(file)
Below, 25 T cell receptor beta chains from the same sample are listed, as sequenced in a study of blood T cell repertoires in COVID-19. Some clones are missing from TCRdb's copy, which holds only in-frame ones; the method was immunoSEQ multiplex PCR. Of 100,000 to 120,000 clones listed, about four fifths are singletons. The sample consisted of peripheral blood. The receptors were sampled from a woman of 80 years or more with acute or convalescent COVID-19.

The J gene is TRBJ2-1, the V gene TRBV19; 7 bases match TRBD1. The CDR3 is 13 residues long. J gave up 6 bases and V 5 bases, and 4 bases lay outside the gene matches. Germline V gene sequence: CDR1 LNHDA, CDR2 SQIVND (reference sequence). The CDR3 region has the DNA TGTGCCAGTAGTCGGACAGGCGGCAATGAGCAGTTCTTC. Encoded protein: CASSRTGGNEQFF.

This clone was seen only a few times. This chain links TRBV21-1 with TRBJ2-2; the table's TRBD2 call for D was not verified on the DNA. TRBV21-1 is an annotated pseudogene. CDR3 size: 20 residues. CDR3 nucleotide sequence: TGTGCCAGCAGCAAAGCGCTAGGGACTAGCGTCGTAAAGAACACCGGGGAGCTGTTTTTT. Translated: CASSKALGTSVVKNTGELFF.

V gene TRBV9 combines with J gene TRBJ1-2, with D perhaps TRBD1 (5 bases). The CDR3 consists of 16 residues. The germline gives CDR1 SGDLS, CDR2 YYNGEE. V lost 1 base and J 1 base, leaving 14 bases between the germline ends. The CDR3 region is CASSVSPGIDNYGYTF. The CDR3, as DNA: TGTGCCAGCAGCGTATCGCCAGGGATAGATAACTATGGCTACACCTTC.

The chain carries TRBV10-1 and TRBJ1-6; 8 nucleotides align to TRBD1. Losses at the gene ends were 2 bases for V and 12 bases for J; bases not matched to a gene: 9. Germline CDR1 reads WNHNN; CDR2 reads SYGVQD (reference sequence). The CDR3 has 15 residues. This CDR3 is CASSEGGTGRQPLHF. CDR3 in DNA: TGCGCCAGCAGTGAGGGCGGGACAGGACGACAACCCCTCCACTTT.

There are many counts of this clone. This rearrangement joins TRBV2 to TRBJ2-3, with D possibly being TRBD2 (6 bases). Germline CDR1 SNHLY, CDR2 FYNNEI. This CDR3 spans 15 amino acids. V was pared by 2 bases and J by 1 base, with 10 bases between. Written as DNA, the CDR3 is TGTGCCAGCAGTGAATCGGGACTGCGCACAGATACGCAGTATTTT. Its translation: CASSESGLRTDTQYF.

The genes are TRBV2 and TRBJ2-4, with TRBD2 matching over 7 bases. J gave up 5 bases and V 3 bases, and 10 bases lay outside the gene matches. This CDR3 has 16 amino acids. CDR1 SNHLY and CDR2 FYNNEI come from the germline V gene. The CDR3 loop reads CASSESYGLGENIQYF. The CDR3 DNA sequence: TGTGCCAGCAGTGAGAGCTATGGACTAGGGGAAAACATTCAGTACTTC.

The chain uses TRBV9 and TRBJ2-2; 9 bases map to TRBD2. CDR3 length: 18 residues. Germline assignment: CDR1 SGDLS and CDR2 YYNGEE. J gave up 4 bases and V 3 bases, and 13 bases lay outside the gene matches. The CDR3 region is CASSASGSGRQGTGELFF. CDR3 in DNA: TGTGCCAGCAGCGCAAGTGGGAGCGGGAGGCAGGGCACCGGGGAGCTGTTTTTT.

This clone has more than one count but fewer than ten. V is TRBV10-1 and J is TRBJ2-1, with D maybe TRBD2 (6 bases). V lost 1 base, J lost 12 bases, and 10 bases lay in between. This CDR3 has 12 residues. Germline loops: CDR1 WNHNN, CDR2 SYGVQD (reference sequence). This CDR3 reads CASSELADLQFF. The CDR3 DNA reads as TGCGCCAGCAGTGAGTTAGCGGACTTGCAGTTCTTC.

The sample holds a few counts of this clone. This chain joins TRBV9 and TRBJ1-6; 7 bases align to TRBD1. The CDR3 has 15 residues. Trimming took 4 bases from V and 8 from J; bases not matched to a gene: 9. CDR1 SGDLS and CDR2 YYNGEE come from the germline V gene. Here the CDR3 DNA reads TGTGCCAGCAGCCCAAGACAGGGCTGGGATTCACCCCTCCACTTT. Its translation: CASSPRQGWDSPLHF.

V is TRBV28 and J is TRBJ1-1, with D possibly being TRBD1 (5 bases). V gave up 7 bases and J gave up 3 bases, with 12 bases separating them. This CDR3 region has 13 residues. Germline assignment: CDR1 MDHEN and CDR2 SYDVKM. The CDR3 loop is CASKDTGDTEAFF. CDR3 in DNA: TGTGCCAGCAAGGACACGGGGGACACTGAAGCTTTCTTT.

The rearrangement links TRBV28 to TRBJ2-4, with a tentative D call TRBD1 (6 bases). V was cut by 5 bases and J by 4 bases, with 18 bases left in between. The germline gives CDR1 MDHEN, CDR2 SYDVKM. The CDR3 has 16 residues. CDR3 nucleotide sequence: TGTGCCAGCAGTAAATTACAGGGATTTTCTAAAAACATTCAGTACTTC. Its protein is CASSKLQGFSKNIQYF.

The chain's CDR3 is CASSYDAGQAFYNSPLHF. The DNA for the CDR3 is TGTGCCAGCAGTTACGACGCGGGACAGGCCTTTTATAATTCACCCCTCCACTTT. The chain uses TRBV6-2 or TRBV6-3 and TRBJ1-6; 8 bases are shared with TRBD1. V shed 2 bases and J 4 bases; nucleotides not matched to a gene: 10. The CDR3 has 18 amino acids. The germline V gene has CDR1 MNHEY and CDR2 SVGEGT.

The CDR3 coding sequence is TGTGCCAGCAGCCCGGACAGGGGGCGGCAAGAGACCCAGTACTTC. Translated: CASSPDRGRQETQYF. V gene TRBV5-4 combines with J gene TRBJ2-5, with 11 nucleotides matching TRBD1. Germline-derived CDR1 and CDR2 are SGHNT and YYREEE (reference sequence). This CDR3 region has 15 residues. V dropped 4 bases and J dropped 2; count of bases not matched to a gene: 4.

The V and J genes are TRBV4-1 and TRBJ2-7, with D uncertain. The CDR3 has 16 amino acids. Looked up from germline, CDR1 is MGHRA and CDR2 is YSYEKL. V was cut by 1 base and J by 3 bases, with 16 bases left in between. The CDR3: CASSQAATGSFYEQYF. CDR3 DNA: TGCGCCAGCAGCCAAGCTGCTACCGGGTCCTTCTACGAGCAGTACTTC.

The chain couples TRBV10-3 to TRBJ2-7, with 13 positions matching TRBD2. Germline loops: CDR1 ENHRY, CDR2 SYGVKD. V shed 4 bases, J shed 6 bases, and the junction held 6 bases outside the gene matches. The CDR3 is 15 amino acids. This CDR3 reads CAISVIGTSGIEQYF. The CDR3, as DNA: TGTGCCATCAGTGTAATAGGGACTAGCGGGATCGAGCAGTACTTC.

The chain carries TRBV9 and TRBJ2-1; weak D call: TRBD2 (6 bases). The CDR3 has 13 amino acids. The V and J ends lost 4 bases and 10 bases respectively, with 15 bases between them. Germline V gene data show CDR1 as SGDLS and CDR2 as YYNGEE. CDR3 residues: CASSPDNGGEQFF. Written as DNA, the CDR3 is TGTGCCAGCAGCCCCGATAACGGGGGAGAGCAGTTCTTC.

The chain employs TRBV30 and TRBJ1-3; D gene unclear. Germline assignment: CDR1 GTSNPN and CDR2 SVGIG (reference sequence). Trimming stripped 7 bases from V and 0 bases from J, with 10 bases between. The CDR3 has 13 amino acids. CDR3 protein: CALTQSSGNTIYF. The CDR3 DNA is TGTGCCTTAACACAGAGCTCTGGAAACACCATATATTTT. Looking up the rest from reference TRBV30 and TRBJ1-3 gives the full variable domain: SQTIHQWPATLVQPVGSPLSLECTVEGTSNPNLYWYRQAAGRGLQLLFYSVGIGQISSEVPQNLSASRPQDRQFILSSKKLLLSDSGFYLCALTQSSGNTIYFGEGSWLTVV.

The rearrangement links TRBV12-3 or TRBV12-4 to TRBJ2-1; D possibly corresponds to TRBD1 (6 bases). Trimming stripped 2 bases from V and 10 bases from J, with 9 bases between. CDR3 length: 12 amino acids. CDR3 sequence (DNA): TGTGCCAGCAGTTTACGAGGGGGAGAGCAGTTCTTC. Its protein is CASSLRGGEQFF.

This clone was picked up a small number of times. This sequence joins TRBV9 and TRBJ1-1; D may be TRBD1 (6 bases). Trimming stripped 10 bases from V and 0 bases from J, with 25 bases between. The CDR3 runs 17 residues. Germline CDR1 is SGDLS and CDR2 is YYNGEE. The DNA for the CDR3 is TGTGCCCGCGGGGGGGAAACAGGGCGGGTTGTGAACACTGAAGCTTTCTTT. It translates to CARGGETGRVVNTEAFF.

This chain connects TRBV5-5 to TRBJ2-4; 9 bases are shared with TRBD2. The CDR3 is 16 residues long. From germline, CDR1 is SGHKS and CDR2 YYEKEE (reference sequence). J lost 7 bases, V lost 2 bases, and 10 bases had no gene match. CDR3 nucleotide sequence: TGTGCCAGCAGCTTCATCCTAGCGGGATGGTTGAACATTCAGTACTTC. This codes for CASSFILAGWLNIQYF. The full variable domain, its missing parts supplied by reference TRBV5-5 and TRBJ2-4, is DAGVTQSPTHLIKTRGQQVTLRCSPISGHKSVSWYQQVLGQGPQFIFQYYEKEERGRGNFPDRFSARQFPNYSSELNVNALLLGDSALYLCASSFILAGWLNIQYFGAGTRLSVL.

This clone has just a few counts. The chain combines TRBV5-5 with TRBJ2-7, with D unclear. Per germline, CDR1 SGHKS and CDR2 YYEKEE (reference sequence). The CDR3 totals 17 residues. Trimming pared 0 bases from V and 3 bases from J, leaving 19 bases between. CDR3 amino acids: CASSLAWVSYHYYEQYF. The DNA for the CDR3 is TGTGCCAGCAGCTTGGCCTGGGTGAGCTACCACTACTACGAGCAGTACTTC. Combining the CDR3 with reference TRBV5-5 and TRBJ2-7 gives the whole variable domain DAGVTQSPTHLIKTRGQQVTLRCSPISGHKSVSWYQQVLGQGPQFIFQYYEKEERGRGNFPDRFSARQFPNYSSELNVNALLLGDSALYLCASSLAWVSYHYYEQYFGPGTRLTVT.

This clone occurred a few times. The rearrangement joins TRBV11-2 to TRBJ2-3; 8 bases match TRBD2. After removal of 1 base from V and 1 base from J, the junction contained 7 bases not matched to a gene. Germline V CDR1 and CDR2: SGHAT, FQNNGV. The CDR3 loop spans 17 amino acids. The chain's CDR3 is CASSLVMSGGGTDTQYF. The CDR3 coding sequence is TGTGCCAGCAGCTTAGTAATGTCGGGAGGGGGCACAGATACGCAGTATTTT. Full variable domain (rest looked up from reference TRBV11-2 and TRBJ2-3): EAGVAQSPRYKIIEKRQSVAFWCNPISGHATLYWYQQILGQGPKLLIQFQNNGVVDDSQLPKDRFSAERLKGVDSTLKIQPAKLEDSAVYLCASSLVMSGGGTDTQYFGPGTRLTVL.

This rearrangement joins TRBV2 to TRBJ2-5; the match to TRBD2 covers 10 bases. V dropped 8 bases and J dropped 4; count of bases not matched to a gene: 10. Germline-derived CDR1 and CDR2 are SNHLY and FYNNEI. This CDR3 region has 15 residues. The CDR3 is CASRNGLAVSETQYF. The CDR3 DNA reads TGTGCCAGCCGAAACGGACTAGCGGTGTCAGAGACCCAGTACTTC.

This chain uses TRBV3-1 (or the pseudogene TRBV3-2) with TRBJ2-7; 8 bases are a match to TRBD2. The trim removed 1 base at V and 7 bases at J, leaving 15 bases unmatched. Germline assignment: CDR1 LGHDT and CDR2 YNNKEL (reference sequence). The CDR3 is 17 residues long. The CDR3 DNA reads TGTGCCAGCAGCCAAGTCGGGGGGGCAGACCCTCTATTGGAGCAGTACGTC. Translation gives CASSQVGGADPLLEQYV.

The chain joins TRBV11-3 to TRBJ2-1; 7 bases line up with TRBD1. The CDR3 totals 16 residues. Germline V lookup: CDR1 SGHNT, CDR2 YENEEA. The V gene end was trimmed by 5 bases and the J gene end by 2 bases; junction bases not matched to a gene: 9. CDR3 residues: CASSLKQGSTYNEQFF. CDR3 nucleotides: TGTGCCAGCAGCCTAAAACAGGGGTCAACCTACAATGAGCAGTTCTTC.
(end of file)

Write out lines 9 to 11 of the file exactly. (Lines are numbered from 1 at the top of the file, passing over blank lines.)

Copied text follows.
This clone has more than one count but fewer than ten. V is TRBV10-1 and J is TRBJ2-1, with D maybe TRBD2 (6 bases). V lost 1 base, J lost 12 bases, and 10 bases lay in between. This CDR3 has 12 residues. Germline loops: CDR1 WNHNN, CDR2 SYGVQD (reference sequence). This CDR3 reads CASSELADLQFF. The CDR3 DNA reads as TGCGCCAGCAGTGAGTTAGCGGACTTGCAGTTCTTC.

The sample holds a few counts of this clone. This chain joins TRBV9 and TRBJ1-6; 7 bases align to TRBD1. The CDR3 has 15 residues. Trimming took 4 bases from V and 8 from J; bases not matched to a gene: 9. CDR1 SGDLS and CDR2 YYNGEE come from the germline V gene. Here the CDR3 DNA reads TGTGCCAGCAGCCCAAGACAGGGCTGGGATTCACCCCTCCACTTT. Its translation: CASSPRQGWDSPLHF.

V is TRBV28 and J is TRBJ1-1, with D possibly being TRBD1 (5 bases). V gave up 7 bases and J gave up 3 bases, with 12 bases separating them. This CDR3 region has 13 residues. Germline assignment: CDR1 MDHEN and CDR2 SYDVKM. The CDR3 loop is CASKDTGDTEAFF. CDR3 in DNA: TGTGCCAGCAAGGACACGGGGGACACTGAAGCTTTCTTT.